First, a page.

Skara Brae: 2014 (going back to 1972)


It seems like a very long time since I wrote an ‘ordinary’ tea towel blog, about somewhere I had visited myself and that brings back some good memories.  Tea towels of all sorts can conjure up memories of people and events; sometimes it is good to have a tea towel of the actual place you have been.

Skara Brae is a magical place on Mainland Orkney.  I bought this tea towel when I visited in 2014 but that was not the first time I had visited.  And what a change!  Skara Brae is now one of four elements of the UNESCO World Heritage site called The Heart of Neolithic Orkney.  The Statement of Significance says “The monuments at the heart of Neolithic Orkney, and Skara Brae, proclaim the triumphs of the human spirit in early ages and isolated places”.  It was designated in 1999 to include Ring of Brodgar, Standing Stones of Stenness and Broch of Maeshowe, as well as Skara Brae.  That’s one change since my first visit.

Skara Brae is a stone-built, Neolithic settlement on the shores of the Bay of Skaill.  Raised above the sand, it overlooks the water, the tides coming in and out, the waves and the surrounding cliffs.  Skara Brae consists of 8 clustered houses which were occupied between 3180 BC and 2500 BC, over 5000 years ago.  It is older than Stonehenge and the Pyramids of Egypt.  It is Europe’s most complete Neolithic Village.  There are so many reasons why this is such an amazing place, beyond it’s age.  But it’s age is pretty spectacular.  Today, as you walk towards the actual village, there are stone plaques laid out with events from world history, in proportional spacing to give a sense of perspective. The path starts with 1969 (First Man on the Moon), passing 1961 (First Man in Space – Yuri Gagarin) and 1876 (Telephone Invented), the Fall of Rome in 476, Great Wall of China in 220 BC, Stonehenge 2100 BC up to Skara Brae in 3100 BC.  These, and more, significant dates are on this tea towel together with a sketch of the most famous interiors of one of the houses.

The story of the actual discovery of Skara Brae is fascinating, and unexpected.  No one knew about Skara Brae until the winter of 1850, when a severe storm swept across Scotland causing widespread damage and over 200 deaths.  When the storm cleared, local villagers found the outline of a village consisting of a number of small houses without roofs.  Excavation of the village was started but abandoned in 1868 and remained undisturbed until 1913 when the site was plundered by a group who stripped the site of many artefacts over one weekend.  In 1924, another storm swept away part of one of the houses; it was decided the University of Edinburgh should start a full and serious investigation.  This began in 1927.  What they discovered was that each house had a large square room with a stone hearth for heating and cooking.  The key thing is that all the houses are sunk into the ground, giving protection against Orkney’s harsh climate.  There was a sophisticated drainage system and a primitive toilet in each house.  The excavation showed that villagers were primarily pastoralists, raising sheep and cattle.  It was originally thought that the villagers did not grow crops until, in 1972, seed grains were found in one of the middens, which suggested that barley was grown.  Excavation also revealed the type of pottery, furniture and heating materials that were used.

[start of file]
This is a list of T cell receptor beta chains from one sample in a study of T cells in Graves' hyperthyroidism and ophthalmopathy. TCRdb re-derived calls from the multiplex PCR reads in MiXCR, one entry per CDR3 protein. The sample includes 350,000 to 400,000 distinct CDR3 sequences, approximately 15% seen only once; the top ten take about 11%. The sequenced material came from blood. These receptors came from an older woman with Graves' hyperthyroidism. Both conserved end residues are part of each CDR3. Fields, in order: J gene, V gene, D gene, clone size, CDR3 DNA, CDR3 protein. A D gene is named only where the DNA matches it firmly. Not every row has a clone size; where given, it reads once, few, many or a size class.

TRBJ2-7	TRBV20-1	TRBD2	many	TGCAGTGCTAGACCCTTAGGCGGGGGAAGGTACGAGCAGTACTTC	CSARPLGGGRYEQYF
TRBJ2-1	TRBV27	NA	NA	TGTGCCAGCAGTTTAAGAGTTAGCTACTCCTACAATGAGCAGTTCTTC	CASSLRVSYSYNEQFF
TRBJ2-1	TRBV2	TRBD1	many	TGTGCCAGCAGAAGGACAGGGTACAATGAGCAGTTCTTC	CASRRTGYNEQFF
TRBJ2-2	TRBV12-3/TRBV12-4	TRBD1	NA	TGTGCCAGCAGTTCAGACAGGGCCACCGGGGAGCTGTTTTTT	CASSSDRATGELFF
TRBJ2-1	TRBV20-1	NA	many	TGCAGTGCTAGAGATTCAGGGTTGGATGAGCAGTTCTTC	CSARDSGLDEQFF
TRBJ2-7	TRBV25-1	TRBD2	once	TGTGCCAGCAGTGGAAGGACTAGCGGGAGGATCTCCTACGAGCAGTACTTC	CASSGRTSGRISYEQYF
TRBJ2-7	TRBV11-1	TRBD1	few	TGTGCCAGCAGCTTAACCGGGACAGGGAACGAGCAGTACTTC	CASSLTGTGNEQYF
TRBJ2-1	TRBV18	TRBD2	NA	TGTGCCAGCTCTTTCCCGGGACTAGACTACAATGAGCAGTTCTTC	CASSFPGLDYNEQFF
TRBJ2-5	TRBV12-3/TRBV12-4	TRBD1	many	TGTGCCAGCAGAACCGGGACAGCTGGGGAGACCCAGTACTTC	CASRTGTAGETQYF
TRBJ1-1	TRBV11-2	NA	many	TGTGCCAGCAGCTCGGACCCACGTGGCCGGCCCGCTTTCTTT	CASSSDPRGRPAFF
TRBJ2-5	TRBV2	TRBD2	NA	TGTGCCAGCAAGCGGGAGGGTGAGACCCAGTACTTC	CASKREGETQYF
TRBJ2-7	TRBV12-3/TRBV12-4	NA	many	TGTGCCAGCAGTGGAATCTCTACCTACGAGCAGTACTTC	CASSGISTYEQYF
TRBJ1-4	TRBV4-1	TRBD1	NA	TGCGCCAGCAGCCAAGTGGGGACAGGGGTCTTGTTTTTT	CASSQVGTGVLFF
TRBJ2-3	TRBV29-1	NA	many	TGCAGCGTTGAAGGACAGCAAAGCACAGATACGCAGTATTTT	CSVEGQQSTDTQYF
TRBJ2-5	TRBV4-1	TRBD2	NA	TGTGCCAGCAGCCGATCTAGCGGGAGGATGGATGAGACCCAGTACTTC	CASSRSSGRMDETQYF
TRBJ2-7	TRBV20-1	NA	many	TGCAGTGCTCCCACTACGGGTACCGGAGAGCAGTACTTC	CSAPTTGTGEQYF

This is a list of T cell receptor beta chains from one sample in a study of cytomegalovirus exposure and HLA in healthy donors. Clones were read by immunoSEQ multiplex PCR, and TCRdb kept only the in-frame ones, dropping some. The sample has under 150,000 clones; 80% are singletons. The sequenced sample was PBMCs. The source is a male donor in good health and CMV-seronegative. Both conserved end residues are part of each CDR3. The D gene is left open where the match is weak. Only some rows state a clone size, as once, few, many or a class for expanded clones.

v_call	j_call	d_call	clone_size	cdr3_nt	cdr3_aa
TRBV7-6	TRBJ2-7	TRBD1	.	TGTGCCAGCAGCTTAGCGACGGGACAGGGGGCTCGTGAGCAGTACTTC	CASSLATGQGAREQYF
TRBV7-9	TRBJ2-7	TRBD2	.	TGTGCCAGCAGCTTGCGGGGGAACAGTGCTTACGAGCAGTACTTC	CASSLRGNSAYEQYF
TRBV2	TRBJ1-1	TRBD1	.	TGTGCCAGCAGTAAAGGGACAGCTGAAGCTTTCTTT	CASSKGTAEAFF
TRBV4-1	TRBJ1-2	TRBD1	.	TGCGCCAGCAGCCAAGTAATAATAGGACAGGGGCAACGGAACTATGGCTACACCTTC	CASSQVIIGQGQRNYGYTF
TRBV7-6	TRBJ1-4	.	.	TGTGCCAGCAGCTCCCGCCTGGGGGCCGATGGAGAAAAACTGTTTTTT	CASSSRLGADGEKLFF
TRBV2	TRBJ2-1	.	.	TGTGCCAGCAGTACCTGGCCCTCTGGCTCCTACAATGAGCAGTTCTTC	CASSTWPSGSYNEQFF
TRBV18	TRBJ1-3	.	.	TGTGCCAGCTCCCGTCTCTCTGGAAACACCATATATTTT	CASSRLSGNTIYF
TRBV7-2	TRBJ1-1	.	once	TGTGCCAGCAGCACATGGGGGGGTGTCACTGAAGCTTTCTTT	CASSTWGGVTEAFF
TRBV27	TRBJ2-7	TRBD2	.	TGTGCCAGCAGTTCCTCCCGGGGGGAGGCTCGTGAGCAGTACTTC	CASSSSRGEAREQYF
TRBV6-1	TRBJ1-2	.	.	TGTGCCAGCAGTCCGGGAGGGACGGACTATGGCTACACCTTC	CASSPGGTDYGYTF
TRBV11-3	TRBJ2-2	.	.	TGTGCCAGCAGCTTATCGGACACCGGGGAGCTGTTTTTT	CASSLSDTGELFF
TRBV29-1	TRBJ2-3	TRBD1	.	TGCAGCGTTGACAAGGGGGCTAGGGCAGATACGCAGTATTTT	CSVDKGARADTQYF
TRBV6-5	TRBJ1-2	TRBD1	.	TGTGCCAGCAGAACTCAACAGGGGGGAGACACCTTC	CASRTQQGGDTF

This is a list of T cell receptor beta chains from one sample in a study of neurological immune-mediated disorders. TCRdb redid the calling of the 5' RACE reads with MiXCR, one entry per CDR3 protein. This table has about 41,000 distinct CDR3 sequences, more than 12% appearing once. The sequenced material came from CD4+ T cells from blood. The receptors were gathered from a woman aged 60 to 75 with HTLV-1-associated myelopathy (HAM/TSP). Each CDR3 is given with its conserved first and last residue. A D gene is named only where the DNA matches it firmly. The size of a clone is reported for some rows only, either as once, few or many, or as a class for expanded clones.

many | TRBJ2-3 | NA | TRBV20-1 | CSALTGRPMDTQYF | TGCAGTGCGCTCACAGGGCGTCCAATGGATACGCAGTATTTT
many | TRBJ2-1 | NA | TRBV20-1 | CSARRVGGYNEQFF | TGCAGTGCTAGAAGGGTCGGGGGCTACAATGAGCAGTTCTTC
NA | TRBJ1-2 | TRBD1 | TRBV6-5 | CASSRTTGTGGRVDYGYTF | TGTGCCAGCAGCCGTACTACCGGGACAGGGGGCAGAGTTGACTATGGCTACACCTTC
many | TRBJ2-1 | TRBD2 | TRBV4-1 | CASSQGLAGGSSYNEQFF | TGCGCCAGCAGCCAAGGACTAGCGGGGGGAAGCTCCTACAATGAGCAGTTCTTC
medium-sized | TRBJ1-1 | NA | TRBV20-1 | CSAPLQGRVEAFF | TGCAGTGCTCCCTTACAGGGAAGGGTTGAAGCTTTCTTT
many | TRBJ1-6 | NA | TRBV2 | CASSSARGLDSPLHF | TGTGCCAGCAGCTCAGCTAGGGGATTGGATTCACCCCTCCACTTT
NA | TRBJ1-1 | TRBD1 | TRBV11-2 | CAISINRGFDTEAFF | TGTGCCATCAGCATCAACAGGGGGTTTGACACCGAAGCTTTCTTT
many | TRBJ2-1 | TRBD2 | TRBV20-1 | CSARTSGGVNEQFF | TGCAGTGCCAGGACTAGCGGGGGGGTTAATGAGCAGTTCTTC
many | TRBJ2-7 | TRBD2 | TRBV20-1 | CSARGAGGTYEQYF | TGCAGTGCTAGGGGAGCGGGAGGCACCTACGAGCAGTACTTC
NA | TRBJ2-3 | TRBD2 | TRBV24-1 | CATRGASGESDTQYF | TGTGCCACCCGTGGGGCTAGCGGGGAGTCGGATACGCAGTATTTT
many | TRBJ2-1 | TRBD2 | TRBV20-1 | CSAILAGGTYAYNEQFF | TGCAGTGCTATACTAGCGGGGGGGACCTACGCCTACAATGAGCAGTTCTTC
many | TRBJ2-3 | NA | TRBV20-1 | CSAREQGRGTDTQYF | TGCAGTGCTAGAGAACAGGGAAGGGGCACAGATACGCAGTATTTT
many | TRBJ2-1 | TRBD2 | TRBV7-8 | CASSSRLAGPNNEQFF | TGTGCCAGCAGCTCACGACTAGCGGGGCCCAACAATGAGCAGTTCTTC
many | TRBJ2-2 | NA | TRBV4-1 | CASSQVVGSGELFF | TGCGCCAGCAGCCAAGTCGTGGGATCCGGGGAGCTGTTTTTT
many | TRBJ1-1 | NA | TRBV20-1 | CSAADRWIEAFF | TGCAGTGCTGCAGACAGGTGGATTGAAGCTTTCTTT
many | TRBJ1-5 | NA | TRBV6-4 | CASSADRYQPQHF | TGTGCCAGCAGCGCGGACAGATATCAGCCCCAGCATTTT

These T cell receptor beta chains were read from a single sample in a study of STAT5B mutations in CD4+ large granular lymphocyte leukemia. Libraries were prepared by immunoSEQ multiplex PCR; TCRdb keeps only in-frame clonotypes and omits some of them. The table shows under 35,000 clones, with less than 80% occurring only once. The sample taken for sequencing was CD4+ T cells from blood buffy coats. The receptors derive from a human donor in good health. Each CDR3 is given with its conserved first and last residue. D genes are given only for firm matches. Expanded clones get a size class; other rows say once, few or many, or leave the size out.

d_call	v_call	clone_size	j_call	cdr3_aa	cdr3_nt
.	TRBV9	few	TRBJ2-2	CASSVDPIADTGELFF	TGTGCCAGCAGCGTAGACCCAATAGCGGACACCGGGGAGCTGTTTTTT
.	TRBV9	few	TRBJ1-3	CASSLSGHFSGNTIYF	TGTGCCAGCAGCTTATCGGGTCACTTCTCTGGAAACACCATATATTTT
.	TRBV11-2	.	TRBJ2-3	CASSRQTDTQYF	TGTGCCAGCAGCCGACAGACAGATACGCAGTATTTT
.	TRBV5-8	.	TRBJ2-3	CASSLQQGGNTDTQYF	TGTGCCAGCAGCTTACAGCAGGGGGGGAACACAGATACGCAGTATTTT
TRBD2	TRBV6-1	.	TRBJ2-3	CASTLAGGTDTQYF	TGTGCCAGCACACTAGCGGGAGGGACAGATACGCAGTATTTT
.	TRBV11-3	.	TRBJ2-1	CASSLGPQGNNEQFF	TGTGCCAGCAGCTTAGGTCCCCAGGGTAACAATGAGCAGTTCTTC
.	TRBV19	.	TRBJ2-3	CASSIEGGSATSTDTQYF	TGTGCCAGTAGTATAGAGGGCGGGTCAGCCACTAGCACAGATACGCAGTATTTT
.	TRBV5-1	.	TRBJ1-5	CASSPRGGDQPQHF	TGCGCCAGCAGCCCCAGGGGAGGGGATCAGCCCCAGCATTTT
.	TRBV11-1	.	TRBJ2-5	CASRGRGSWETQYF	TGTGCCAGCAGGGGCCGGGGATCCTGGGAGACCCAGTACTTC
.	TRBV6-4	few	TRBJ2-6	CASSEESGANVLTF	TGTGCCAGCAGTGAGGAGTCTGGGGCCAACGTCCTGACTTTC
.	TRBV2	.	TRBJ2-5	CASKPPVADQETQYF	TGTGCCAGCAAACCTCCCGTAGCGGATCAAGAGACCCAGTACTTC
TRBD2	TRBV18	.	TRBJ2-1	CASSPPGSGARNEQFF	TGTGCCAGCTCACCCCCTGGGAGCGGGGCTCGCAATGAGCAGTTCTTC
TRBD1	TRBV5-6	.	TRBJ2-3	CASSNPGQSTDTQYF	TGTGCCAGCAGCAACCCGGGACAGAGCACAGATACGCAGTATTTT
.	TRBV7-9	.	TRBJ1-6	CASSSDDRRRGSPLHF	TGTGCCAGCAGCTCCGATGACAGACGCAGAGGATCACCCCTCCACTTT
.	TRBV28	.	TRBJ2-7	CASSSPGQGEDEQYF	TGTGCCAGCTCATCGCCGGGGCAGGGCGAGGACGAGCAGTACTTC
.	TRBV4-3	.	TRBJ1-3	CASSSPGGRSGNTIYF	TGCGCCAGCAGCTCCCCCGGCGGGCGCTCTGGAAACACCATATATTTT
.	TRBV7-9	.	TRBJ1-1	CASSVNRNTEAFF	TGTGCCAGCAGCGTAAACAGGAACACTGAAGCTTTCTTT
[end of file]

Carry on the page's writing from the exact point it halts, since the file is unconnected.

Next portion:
One of the big issues is that no one knows why the site was abandoned but they have discovered red ochre which suggested that there might have been body painting and pieces of hematite, with highly polished surfaces, would suggest tools for finishing leather. There are indications that this was quite an advanced society.

On my first visit in 1972 it was a site on the coast surrounded by fields, no Visitor Centre, no staff, no charges, no pathway, no rules and regulations, no closing and opening times.  You could walk all over the site with just an information board to help you understand what you were looking at.  You could climb all over the walls and down inside the houses; you could crawl through the gaps between the houses.  There was no protection of the site.  You could stand in one of the houses and look out over the bay and imagine what it was like 5000 years ago.  When I was there, there was blue skies, warm sun, no winds or storms.  Skara Brae was a truly magical place.  42 years on, Skara Brae is still magical and timeless but you have to follow the marked paths, you cannot stand on the walls, cannot remove any pieces of the landscape.  Let’s face it, why would you want to?  You just want to to look and imagine.  Today there is a small Visitors Centre (where you can buy a tea towel, which I couldn’t do in 1972), unobtrusive, fitting in with the environment and as you go out towards the village you walk past the timeline.

Skara Brae is an amazing piece of history and as I use this tea towel I will remember the visits I paid to Skara Brae and that magical experience.  It is the sort of place I will always want to come back to.

Click below to return to the Virtual Tea Towel Museum


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